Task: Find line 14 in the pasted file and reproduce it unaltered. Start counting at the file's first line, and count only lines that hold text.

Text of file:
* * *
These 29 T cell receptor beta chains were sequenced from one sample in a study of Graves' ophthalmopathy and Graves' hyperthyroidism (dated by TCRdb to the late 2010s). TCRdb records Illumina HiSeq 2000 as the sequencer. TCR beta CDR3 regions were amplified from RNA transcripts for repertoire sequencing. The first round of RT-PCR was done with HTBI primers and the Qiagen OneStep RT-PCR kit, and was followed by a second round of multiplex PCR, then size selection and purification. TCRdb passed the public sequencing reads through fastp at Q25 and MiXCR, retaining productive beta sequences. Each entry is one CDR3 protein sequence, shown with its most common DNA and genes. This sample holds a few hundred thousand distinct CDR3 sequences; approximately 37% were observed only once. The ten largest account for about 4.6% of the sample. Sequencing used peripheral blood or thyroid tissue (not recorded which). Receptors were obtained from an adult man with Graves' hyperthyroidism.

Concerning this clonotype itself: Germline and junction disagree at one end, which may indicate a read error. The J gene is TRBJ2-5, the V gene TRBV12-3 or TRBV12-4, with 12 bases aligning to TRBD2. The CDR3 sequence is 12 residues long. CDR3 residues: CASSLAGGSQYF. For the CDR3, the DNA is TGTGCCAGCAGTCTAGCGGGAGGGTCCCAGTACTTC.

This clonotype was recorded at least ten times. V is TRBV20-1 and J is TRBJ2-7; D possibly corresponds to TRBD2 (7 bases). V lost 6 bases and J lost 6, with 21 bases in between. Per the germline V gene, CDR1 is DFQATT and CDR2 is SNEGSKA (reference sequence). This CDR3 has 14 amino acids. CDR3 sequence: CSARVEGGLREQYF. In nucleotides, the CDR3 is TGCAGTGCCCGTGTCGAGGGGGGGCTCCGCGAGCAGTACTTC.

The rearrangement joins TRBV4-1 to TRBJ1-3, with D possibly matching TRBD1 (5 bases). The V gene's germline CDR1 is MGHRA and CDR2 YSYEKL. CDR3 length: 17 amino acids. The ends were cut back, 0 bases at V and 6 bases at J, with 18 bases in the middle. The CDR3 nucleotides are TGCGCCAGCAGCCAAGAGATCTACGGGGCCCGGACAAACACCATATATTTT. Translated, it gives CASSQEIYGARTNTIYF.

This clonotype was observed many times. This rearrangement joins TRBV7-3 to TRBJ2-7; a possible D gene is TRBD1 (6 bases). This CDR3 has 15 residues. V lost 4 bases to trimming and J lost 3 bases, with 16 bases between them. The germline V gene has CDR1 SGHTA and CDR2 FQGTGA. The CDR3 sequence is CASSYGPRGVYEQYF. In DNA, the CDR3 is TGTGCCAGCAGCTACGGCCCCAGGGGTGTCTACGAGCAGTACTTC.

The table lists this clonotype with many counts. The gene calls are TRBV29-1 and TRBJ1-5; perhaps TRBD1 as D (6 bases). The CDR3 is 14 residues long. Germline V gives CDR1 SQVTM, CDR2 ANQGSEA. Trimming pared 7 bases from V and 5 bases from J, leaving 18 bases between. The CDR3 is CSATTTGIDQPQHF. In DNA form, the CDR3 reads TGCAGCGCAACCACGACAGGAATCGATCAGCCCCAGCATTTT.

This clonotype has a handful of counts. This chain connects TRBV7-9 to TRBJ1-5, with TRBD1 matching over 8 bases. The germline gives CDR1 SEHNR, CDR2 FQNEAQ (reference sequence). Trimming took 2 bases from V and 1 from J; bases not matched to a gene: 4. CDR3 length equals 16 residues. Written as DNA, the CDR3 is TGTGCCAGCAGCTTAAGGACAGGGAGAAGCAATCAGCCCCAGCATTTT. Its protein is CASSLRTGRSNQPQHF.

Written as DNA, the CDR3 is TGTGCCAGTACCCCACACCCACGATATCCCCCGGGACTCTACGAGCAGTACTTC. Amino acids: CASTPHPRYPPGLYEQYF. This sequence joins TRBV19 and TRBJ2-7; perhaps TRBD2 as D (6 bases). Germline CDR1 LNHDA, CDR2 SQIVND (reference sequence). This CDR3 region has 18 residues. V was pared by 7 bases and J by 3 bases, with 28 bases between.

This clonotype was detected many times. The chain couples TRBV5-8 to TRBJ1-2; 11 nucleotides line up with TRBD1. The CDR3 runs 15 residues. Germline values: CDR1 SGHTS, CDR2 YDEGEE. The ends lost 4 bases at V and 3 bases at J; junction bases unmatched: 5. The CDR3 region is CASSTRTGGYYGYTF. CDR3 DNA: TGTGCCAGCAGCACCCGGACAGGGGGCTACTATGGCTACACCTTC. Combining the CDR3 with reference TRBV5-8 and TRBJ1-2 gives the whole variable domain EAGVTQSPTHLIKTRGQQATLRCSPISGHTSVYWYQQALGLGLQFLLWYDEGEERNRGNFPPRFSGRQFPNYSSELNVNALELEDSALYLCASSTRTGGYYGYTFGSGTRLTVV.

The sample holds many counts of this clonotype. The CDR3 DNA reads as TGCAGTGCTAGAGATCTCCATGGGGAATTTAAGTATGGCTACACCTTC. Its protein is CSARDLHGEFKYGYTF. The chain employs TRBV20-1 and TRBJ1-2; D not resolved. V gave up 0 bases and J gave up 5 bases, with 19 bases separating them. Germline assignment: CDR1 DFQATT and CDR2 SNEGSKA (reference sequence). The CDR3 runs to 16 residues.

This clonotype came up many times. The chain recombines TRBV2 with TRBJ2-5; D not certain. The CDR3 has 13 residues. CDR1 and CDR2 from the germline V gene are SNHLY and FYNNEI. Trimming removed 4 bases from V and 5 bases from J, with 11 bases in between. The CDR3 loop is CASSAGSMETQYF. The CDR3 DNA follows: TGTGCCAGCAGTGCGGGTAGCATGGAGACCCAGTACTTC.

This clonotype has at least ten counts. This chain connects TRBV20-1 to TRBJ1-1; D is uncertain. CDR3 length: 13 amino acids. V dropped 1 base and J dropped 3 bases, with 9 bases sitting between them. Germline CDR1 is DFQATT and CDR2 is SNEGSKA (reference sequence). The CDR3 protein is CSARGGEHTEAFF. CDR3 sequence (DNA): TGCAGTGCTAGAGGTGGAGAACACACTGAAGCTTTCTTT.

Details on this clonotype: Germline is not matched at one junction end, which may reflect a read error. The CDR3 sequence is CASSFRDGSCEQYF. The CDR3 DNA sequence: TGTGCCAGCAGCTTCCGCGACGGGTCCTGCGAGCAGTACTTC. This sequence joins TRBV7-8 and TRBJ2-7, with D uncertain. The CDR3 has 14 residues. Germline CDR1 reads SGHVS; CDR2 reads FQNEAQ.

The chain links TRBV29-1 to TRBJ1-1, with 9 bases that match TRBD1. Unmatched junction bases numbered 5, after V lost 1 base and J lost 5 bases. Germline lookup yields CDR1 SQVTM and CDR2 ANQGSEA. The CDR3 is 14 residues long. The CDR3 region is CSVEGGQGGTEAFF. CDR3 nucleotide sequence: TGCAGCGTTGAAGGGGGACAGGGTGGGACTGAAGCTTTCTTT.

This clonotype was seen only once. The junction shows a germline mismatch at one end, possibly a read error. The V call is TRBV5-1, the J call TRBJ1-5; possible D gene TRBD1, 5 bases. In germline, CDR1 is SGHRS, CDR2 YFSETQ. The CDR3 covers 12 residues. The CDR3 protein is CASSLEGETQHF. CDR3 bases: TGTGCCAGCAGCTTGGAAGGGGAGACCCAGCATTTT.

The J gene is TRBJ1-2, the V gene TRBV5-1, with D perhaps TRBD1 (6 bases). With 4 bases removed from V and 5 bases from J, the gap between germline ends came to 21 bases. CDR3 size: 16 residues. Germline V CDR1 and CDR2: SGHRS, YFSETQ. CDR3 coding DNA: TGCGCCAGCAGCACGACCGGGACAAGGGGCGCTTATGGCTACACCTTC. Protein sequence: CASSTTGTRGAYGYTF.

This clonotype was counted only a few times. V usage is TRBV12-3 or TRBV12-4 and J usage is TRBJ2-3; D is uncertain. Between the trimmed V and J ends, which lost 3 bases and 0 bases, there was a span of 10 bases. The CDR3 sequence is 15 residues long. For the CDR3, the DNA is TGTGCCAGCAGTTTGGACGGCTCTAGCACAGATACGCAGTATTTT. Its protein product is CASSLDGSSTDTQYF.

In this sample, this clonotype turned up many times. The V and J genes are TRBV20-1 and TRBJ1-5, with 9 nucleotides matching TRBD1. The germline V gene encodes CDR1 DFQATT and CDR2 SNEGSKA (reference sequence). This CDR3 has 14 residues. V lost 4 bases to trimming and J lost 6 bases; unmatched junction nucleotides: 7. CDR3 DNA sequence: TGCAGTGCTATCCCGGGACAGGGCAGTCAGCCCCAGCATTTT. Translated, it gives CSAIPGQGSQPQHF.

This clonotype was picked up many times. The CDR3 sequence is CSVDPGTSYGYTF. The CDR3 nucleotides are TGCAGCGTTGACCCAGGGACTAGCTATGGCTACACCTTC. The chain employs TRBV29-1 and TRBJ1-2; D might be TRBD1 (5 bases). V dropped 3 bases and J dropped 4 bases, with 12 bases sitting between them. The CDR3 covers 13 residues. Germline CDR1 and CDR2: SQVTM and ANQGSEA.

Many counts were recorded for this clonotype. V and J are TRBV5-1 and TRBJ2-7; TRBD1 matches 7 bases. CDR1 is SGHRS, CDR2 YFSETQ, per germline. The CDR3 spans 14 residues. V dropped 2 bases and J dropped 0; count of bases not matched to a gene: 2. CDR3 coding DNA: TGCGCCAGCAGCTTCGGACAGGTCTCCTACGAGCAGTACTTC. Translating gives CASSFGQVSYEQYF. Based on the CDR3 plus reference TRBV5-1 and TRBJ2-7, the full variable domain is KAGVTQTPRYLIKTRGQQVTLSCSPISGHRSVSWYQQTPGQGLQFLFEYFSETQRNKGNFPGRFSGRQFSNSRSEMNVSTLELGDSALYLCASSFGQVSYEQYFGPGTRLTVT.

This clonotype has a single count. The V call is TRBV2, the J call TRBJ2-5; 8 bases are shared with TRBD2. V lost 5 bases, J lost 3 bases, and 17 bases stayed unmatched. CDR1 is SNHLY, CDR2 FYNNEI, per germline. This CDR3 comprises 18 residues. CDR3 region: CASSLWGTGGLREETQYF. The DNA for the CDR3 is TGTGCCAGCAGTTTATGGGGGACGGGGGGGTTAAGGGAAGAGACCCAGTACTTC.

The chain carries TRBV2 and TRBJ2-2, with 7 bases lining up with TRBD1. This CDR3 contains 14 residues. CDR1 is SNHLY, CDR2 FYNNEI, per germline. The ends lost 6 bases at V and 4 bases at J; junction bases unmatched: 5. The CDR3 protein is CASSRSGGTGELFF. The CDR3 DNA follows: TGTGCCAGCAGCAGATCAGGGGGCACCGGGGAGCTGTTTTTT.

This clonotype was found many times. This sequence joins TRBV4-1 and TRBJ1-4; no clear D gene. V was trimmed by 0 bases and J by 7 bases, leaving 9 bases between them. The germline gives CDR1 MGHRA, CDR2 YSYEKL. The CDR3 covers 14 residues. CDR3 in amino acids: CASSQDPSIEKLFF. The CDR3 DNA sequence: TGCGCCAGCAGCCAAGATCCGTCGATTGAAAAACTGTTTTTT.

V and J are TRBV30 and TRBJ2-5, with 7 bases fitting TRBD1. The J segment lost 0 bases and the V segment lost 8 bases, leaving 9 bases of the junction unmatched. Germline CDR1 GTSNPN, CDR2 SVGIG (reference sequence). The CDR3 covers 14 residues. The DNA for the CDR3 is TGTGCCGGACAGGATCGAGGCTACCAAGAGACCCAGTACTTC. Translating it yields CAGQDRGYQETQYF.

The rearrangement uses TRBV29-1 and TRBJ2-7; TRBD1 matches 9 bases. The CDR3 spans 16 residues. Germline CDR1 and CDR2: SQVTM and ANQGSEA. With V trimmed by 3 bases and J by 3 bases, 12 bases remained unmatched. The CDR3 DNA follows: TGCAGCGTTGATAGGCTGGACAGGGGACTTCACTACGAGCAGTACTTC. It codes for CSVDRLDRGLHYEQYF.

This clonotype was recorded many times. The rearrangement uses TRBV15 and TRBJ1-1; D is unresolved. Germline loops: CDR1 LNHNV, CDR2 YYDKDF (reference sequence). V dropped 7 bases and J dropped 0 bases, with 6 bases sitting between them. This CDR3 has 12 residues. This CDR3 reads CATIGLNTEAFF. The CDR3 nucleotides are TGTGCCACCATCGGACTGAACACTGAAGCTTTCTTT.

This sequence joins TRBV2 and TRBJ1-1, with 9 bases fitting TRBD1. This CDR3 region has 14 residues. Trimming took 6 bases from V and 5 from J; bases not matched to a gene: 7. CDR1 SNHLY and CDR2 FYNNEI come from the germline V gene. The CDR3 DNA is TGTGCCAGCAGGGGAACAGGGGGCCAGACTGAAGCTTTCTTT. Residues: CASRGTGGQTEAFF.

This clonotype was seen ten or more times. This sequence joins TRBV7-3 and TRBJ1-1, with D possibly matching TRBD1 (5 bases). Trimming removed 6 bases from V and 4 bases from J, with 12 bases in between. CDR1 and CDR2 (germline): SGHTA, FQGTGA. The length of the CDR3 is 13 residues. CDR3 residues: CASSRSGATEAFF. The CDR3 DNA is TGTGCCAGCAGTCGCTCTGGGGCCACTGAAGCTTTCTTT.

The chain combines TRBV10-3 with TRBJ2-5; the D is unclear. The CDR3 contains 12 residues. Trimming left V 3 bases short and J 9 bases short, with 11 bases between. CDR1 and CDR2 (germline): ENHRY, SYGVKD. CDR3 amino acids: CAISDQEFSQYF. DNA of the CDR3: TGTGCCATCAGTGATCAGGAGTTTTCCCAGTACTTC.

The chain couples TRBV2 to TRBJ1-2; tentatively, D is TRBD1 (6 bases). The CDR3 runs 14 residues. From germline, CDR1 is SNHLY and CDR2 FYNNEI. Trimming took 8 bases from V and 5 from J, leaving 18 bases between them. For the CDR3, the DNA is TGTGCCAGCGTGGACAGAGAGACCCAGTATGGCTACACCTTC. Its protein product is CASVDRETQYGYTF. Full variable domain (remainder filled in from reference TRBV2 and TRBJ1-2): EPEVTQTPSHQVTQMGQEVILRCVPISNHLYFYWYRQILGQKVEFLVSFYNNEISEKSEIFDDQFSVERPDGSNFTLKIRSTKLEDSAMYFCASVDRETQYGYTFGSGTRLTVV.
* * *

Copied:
The chain links TRBV29-1 to TRBJ1-1, with 9 bases that match TRBD1. Unmatched junction bases numbered 5, after V lost 1 base and J lost 5 bases. Germline lookup yields CDR1 SQVTM and CDR2 ANQGSEA. The CDR3 is 14 residues long. The CDR3 region is CSVEGGQGGTEAFF. CDR3 nucleotide sequence: TGCAGCGTTGAAGGGGGACAGGGTGGGACTGAAGCTTTCTTT.